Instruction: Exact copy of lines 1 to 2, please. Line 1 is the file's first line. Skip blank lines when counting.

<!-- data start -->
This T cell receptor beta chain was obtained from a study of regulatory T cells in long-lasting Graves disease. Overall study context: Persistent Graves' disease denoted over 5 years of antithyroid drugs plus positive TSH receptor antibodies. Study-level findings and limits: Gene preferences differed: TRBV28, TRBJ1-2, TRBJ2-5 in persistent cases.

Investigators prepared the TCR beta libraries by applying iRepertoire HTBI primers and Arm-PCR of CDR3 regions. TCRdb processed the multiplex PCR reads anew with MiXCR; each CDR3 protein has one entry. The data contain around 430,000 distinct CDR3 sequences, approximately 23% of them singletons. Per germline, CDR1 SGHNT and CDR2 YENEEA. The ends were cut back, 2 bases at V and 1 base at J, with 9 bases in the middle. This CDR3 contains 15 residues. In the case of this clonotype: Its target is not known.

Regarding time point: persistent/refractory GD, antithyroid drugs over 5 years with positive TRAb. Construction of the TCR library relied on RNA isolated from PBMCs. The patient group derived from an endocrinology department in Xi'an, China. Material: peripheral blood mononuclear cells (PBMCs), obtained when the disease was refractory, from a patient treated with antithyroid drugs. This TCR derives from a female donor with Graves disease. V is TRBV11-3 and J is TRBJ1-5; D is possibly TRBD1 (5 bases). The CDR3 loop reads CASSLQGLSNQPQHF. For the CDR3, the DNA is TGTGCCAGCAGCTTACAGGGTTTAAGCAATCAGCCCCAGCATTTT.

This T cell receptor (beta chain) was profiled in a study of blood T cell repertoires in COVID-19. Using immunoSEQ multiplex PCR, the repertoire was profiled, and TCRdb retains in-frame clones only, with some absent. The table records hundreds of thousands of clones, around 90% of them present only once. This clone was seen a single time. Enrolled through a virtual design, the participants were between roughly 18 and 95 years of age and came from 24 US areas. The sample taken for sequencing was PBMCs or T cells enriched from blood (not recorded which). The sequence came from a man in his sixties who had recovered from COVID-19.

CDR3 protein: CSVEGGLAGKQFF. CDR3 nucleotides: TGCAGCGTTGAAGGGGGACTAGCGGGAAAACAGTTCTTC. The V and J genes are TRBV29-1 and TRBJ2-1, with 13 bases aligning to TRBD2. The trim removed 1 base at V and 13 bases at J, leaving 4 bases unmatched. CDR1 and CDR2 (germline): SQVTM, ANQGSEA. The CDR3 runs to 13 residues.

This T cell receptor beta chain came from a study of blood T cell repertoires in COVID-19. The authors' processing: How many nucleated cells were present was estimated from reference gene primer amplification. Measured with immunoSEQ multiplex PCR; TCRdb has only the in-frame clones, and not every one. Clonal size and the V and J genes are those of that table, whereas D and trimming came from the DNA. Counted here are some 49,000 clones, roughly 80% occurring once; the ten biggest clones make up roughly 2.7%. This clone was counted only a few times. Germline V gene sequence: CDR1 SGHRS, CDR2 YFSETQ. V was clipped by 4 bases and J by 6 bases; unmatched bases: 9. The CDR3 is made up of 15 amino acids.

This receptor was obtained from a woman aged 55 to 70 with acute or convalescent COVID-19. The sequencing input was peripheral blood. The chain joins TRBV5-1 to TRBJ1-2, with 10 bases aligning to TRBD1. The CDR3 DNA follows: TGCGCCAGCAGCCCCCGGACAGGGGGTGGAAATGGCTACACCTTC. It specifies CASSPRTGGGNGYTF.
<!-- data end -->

This T cell receptor beta chain was obtained from a study of regulatory T cells in long-lasting Graves disease. Overall study context: Persistent Graves' disease denoted over 5 years of antithyroid drugs plus positive TSH receptor antibodies. Study-level findings and limits: Gene preferences differed: TRBV28, TRBJ1-2, TRBJ2-5 in persistent cases.

Investigators prepared the TCR beta libraries by applying iRepertoire HTBI primers and Arm-PCR of CDR3 regions. TCRdb processed the multiplex PCR reads anew with MiXCR; each CDR3 protein has one entry. The data contain around 430,000 distinct CDR3 sequences, approximately 23% of them singletons. Per germline, CDR1 SGHNT and CDR2 YENEEA. The ends were cut back, 2 bases at V and 1 base at J, with 9 bases in the middle. This CDR3 contains 15 residues. In the case of this clonotype: Its target is not known.